McLean Game Refuge closes some trails to dogs

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McLean Game Refuge. See below for details on where in the wildlife sanctuary trails will be closed to dogs effective June 1.

The McLean Game Refuge has enacted a new dog recreation policy in order to ensure adherence to the will of George P. McLean.

Beginning June 1, three miles of trails that stretch between County Road and Firetown Road will no longer be open to dogs at any time. The trails included in this closure are Firetown Trail, Knollside Trail, Spur Trail and South Trail—10 percent of the trail system.

The closure of these four trails to dogs is an initial step toward addressing the problem of dogs at the Game Refuge and improving wildlife safety and peaceful recreation for visitors.

These trails were selected for closure to dogs because of their history of dog-bear conflict, their high wildlife density (including ground-nesting hermit thrushes) and their lower visitor population than many other trails. Game Refuge staff will monitor recreation on these trails and strictly enforce the banning of dogs with the help of local animal control officers.

McLean’s trustees have decided to restrict access to dogs at the Game Refuge after years of issues with dogs—especially off-leash dogs. The trustees have concluded that the presence of dogs at the Game Refuge has, at times, been inconsistent with the management mandates in Sen. McLean’s will. Specifically, dogs have prevented the managers of the Game Refuge from protecting our wild animals and have also prevented visitors from finding peace in nature.

The biggest struggle with dogs is that many people disregard our leash requirement and allow their dogs to roam freely on our trails and in our forests. We conducted an extensive visitor-use analysis in 2020 and discovered that nearly 50 percent of dog owners allowed them off-leash within the Game Refuge. During a typical year, we have experienced about 3,000 off-leash dog incidents. During the huge volume of visitors in 2020, we estimate that dogs ran off-leash more than 7,000 times.

These off-leash dogs can have serious consequences for our wildlife. Our staff have witnessed countless incidents of dogs chasing squirrels, rabbits, woodchucks, deer, bears and waterfowl. Some of these incidents were even encouraged by their owners. We have also seen dogs dig up chipmunk burrows, buried turtle eggs and the nests of ground-nesting birds—disrupting their nesting, hunting, breeding and young-rearing. This can pose short and long-term challenges for these wildlife populations.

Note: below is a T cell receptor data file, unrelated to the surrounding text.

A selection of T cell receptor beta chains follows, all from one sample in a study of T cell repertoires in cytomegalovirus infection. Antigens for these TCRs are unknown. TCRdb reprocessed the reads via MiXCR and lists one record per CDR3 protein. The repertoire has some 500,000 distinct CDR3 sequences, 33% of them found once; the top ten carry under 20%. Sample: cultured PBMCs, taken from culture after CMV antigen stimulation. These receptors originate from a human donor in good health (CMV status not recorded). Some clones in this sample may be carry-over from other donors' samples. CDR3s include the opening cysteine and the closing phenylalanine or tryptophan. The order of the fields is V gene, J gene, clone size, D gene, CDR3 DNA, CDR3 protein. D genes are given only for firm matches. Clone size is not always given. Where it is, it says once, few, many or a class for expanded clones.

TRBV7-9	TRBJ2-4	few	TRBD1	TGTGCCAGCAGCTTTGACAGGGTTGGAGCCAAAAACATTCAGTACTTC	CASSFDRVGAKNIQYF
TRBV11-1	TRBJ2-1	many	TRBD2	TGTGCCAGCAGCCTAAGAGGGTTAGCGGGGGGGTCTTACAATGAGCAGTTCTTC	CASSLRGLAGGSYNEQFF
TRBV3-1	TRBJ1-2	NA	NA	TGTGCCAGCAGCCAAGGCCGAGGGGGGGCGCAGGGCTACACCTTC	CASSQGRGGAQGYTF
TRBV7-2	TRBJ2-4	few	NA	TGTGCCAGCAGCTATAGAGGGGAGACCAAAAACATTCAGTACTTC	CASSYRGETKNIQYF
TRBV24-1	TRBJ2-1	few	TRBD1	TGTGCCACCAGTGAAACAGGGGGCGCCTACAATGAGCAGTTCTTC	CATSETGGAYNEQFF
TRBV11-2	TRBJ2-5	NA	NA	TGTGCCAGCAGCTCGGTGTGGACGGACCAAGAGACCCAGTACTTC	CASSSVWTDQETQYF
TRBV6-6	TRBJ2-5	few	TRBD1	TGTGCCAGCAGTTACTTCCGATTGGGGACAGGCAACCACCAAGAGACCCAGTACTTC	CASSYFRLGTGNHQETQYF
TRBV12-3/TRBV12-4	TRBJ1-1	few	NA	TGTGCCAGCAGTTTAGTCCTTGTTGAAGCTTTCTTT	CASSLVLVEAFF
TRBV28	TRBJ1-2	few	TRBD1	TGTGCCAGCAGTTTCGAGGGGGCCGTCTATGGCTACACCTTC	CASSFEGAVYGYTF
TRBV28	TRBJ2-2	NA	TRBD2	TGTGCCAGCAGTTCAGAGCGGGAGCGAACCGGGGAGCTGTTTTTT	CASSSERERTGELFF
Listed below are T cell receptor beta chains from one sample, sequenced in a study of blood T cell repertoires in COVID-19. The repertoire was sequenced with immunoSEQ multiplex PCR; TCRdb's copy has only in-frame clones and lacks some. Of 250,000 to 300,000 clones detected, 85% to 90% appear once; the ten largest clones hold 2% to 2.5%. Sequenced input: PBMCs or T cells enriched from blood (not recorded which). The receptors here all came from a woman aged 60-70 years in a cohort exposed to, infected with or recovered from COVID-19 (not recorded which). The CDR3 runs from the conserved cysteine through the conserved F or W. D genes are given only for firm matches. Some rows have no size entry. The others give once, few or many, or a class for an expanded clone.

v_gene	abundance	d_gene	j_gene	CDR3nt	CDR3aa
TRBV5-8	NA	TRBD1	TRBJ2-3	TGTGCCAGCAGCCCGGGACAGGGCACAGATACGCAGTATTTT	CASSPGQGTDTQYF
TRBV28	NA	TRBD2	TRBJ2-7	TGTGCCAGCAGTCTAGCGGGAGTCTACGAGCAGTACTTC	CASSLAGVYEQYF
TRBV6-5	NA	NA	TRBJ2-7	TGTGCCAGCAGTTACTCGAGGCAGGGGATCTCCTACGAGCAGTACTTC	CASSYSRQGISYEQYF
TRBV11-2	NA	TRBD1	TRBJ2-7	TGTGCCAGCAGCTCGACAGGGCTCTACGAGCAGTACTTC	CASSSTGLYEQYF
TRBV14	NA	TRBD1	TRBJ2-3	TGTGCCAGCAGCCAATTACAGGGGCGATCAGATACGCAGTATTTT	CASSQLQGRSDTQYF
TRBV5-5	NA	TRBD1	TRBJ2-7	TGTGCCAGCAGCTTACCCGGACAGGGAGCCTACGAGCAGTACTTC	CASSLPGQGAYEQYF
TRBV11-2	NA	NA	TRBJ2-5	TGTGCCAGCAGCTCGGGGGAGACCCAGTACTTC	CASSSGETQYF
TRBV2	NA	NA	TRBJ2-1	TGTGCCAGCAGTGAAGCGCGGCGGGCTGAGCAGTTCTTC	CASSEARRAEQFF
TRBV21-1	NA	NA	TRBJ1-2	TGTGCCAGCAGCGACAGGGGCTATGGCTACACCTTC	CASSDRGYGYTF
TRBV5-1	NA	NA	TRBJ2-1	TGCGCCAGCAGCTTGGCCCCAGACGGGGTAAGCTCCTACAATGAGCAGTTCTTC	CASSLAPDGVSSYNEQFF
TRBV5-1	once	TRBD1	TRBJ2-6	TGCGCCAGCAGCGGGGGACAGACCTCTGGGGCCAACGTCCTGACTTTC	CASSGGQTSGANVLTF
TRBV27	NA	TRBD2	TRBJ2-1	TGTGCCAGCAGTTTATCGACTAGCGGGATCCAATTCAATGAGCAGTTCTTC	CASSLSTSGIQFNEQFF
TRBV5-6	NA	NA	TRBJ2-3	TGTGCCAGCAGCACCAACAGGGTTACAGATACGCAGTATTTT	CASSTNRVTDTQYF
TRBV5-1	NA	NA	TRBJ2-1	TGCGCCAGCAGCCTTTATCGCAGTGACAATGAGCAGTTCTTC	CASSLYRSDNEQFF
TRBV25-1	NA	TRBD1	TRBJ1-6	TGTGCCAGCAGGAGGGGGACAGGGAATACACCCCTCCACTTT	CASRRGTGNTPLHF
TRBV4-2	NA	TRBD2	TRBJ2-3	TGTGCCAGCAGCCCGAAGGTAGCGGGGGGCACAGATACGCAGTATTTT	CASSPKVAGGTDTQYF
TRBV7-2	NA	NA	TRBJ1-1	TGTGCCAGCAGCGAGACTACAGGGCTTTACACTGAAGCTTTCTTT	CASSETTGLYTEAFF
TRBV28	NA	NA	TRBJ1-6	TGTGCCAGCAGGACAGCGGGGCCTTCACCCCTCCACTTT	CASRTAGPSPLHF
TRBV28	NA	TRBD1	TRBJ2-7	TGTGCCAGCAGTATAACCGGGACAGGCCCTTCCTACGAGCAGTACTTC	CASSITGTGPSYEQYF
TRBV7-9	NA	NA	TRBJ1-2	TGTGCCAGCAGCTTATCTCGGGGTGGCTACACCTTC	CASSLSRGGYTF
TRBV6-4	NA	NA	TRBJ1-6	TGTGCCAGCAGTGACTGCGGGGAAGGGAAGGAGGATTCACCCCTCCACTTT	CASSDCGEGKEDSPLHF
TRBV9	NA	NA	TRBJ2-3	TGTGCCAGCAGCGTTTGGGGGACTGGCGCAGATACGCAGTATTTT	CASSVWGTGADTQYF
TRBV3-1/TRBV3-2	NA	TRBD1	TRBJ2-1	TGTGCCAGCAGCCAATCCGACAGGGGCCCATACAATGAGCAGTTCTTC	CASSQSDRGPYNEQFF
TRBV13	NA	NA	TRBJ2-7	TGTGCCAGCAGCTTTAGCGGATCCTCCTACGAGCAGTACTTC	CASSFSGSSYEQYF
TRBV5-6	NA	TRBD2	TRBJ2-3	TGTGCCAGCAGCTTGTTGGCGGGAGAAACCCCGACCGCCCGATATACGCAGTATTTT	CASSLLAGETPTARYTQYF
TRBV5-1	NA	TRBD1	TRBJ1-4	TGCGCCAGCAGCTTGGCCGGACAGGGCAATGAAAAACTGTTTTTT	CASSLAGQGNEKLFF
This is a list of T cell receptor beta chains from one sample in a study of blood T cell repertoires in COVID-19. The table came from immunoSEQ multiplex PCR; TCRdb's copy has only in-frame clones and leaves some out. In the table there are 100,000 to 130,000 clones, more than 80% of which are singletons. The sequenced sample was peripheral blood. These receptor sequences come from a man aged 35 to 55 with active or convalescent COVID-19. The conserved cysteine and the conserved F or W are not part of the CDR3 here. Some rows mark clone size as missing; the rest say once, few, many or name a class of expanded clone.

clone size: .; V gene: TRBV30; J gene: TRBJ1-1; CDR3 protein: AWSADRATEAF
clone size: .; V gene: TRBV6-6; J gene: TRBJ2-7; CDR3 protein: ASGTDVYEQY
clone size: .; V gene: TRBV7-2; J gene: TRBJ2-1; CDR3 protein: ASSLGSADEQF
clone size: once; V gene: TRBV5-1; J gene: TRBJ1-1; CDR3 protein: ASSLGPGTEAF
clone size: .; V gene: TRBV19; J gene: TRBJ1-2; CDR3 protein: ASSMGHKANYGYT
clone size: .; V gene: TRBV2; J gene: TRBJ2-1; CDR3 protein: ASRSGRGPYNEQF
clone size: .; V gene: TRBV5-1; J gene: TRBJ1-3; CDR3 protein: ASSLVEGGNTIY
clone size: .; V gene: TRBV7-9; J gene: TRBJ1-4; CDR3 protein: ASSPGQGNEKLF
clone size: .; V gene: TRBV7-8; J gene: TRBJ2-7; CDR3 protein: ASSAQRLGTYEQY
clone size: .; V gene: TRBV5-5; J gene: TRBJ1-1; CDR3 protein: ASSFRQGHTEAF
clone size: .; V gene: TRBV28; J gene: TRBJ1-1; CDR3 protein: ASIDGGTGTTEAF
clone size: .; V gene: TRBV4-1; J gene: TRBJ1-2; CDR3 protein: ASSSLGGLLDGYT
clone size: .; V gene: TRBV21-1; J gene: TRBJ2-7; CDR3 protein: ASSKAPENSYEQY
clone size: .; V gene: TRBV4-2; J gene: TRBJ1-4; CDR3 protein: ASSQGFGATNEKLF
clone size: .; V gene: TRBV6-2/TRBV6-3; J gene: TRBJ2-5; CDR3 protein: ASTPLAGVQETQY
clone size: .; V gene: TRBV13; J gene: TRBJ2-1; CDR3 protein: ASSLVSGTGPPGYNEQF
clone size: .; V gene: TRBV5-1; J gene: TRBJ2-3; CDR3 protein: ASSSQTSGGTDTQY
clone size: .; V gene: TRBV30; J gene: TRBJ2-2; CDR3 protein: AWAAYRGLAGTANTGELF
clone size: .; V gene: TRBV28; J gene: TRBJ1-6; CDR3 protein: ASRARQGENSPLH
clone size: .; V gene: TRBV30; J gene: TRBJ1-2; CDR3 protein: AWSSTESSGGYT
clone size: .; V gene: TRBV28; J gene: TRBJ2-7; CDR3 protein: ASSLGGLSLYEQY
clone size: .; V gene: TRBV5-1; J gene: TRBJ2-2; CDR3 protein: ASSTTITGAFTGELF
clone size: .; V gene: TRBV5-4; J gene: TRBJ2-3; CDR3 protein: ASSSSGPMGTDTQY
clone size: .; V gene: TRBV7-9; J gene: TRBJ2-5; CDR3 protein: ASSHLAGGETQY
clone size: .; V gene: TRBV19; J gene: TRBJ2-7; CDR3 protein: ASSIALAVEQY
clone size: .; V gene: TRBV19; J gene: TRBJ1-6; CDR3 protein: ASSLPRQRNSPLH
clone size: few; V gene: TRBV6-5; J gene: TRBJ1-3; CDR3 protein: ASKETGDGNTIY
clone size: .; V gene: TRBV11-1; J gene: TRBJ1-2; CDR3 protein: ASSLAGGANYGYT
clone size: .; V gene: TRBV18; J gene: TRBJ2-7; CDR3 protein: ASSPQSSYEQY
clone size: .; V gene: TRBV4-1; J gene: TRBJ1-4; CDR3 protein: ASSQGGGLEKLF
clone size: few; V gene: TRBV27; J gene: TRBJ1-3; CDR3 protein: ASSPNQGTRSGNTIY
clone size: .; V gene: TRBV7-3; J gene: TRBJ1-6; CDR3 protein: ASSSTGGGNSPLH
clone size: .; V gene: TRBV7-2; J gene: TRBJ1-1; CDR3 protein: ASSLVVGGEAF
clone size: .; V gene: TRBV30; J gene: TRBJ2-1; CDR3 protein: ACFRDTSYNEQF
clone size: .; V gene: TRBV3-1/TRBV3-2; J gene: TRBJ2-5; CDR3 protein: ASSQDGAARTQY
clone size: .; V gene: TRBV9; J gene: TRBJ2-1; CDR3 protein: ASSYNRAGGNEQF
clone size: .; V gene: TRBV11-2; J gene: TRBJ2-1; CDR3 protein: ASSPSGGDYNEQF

Even leashed dogs can negatively impact wildlife. At least twice in recent years, leashed dogs have harassed and chased bears, resulting in injury to the dog (and possibly the bear). One dog-bear incident led to the injury of the dog owner when he tried to pull his dog away from the bear.

Other animals, especially birds, can suffer by the mere presence of dogs. Abundant research worldwide has shown that animals exposed to dogs develop stress responses—which can lead to health deterioration, breeding failure, etc.—and eventually leave areas frequented by dogs.

People are also negatively affected by dogs. Sen. McLean expressed in his will that the Game Refuge must be a place where people can find a “peace of mind and body”—yet we have repeatedly found that dogs prevent visitors from realizing that peace. Unleashed dogs regularly follow and jump up on other hikers. While this may be playful, it is certainly not universally appreciated.

Some dogs bark at and menace hikers. This may be the case even if they are leashed. Some of our visitors are survivors of dog attacks and experience serious anxiety around dogs, especially uncontrolled dogs. Recreation at the Game Refuge is not designed to be dependent upon a visitor’s comfort with dogs.

If dog issues remain a problem, McLean Trustees may decide to enact further limits. New signage will be installed on the affected trails and at primary parking areas to notify visitors of this change.

Thank you in advance for your support of this important new policy at the McLean Game Refuge.

Visit the wildlife sanctuary’s website at

McLean Game Refuge is located mostly in Granby and Simsbury with a smaller section in Canton. The game refuge was established in 1932 by George P. McLean, the renowned senator and governor of Connecticut who was born in Simsbury.

Inset area in McLean Game Refuge showing the specific trails affected by the dog ban.